The BeyondSnow project will work with a total of ten pilot regions throughout the Alpine region to develop instruments to strategically address the challenges of climate change. "The current situation in our mountains," says Andrea Omizzolo of Eurac Research, lead partner of BeyondSnow, "shows the critical state of many winter tourism destinations. The lack of snow is causing great difficulties for the service providers. BeyondSnow aims to make our Alpine-wide selected pilot regions more resilient to climate change. The dependency on snow is to be reduced, visitor management in heavily frequented ski areas optimised and alternatives for sustainable tourism developed. This can be a building block for reducing the threat of migration from rural regions. Exemplary solutions that are jointly developed in the course of BeyondSnow on the Großer Arber can also be useful for many other snow tourism destinations in the Bavarian Forest and in the entire Alpine region".
The BeyondSnow project now has three years to do this. Climate adaptation strategies will be designed in the pilot regions with broad participation of service providers and interested parties. The solutions will focus on the needs of the regional service providers as well as on environmental concerns. Subsequently, BeyondSnow will develop proposals for policy guidelines to strengthen resilience in the Alpine Space. For the first time, a digital tool will be used to provide data-driven solutions and concrete proposals, enabling Alpine tourism regions to adapt and revitalise their tourism offer also taking into account environmental change. This Resilience Decision Making Digital Tool will generate recommendations for the transition to sustainable tourism models and help to preserve valuable regional resources.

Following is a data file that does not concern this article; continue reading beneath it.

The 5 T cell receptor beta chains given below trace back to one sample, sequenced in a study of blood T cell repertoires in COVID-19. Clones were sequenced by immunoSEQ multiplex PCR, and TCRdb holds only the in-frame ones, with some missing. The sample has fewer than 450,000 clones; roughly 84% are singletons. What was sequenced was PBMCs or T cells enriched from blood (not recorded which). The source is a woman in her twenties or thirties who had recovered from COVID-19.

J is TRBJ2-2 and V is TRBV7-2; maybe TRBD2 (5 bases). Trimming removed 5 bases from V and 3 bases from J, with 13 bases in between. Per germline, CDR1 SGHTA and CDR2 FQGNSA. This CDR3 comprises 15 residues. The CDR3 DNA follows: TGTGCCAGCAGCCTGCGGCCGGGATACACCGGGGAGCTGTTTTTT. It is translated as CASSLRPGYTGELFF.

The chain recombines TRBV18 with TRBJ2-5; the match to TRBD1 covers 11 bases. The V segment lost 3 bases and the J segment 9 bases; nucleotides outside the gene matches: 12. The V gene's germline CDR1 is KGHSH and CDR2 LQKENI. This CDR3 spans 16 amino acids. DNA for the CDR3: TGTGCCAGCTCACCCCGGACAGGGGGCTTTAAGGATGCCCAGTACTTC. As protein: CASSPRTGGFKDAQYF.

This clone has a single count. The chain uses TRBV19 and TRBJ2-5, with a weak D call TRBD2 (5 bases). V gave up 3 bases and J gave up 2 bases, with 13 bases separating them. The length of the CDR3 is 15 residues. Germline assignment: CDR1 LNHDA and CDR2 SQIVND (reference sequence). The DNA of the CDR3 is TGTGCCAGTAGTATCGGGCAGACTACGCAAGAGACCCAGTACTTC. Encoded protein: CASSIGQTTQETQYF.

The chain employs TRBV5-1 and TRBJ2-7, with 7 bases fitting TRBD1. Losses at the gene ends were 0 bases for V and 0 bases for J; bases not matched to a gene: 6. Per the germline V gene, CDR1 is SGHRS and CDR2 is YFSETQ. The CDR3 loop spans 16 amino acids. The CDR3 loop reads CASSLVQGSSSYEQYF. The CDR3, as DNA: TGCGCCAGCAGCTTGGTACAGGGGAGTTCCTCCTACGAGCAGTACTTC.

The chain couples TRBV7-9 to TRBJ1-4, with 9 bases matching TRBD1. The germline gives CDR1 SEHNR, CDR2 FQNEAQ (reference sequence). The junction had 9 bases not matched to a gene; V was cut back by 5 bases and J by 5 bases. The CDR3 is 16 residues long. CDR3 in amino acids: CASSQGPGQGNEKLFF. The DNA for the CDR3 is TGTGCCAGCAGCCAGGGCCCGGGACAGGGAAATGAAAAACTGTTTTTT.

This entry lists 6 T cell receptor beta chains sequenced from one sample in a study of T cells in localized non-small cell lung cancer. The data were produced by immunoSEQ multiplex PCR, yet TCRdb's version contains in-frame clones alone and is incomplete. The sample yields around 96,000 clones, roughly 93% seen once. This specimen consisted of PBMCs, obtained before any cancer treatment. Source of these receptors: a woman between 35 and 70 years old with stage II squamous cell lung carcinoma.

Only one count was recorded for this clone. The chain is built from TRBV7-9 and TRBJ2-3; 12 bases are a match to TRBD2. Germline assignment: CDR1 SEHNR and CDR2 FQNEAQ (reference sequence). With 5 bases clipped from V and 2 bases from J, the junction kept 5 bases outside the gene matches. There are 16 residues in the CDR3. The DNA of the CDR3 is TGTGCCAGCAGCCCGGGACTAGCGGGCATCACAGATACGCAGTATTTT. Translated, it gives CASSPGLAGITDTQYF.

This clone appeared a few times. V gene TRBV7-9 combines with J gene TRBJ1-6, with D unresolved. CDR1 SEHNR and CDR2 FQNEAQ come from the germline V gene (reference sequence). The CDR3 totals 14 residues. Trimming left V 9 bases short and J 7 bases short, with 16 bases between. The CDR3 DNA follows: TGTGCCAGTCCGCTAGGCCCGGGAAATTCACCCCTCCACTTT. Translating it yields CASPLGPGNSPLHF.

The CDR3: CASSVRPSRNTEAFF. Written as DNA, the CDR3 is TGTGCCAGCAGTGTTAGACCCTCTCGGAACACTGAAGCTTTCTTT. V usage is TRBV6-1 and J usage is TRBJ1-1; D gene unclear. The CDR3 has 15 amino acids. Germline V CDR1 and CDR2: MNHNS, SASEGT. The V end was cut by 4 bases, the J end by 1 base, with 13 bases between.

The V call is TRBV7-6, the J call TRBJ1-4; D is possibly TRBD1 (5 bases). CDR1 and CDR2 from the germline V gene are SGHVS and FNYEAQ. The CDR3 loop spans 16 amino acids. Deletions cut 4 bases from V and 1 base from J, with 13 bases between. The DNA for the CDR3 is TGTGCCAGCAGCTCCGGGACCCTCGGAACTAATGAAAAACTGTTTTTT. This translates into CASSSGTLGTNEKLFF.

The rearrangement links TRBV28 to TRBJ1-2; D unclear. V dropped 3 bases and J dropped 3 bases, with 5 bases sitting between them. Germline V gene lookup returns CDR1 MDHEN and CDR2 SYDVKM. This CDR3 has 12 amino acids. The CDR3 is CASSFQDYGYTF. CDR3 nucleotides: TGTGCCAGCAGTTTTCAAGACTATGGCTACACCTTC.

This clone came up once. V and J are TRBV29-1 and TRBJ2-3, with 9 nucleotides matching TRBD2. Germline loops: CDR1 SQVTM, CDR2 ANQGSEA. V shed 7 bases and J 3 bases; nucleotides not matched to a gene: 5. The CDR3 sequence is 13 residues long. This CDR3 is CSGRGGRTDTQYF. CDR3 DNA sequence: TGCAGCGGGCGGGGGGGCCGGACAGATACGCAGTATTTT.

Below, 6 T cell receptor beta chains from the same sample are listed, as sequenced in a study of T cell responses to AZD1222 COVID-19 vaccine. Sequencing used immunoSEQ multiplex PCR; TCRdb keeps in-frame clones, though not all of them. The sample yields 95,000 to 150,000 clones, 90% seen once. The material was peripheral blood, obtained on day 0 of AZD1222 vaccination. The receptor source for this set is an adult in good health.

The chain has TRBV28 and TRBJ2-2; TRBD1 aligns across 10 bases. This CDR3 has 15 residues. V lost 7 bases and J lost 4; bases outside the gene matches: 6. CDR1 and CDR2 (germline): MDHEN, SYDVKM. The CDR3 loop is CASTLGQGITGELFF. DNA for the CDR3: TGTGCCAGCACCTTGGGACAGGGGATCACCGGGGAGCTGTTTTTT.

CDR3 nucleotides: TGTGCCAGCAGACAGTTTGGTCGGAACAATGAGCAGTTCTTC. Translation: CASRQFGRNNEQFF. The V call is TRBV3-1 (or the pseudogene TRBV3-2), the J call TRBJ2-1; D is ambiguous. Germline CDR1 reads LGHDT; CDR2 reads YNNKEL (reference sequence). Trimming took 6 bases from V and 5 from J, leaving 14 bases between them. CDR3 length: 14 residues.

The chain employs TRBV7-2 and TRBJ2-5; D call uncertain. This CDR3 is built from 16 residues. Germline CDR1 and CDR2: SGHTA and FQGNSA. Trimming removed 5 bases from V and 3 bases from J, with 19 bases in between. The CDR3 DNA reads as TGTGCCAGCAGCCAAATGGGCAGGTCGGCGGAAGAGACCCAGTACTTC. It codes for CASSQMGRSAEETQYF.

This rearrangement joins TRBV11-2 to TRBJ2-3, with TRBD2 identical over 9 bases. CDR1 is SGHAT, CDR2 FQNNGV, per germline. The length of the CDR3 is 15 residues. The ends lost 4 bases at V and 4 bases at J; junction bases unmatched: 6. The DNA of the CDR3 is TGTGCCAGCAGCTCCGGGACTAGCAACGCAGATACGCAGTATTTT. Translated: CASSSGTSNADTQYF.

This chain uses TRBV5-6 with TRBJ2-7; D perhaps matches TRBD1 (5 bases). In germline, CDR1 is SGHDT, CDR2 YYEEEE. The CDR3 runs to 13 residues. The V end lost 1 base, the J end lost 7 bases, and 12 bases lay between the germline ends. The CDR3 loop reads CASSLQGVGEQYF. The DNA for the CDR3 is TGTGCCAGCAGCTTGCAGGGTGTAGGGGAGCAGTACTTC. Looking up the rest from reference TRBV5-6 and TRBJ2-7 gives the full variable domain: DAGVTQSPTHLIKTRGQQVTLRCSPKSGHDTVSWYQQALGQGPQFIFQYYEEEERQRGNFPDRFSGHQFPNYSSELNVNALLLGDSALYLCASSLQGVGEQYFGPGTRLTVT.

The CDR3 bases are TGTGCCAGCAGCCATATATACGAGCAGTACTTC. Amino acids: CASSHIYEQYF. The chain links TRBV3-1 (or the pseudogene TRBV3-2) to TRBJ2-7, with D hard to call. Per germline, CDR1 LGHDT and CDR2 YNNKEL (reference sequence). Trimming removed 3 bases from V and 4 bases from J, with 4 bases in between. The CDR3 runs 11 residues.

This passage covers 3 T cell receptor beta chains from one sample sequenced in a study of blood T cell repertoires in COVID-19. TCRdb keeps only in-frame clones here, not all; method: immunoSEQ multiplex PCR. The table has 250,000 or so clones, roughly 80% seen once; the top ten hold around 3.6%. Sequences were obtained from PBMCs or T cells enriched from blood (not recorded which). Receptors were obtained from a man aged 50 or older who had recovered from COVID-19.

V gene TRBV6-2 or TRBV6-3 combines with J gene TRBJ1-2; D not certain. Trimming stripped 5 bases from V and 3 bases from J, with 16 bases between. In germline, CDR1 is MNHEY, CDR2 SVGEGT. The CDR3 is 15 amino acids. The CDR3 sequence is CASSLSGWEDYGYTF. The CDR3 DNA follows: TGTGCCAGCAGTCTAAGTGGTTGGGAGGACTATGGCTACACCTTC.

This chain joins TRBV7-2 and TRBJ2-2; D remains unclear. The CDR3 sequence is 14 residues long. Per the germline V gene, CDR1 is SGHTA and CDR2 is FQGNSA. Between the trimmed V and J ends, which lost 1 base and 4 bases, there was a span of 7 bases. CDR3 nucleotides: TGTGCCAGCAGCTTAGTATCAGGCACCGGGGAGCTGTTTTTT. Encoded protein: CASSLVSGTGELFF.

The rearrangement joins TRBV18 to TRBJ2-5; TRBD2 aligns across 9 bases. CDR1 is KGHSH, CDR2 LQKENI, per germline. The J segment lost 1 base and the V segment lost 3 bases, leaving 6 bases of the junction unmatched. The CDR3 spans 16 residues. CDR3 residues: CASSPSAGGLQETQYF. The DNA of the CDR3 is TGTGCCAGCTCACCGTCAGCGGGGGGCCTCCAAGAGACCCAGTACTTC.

BeyondSnow is an INTERREG Alpine Space project co-funded by the European Union. It brings together public and private institutions and experts from the six Alpine countries Italy, France, Switzerland, Germany, Austria and Slovenia, who will jointly develop sustainable development paths, transition processes and feasible solutions for winter tourism destinations. Further details on the project can be found at https://www.alpine-space.eu/project/beyondsnow.
The International Tourism Exchange ITB is finally back after the pandemic and the European Campus is right in the middle of it. A delegation from Pfarrkirchen was also present in Berlin, where tourism professionals and important players in the global travel industry met from 7 to 9 March. Naturally with a special focus on the topics of health and medical tourism.
"The ITB is an excellent opportunity to establish contact between our students and representatives of leading European associations and companies in health and medical tourism," explains the Dean of ECRI and also Pfarrkirchen delegation leader in the capital, Prof. Dr. Christian Steckenbauer. The tourism industry suffers particularly from the shortage of skilled workers, and that sector, which is specifically dedicated to health, is no exception. "Qualified employees are desperately sought after," says Steckenbauer. As a networking event, ITB is a perfect opportunity for the international students at ECRI to make valuable personal contacts for their future careers. In addition, the young people were able to get a taste of the trade fair at the stand of the European Spas Association (ESPA) and actively experience how this tourism trade fair, after all the largest of its kind in the world, is run. Up close, in front of and behind the scenes. The "get-together" at the ESPA Medical & Health Tourism Pavilion was a great experience.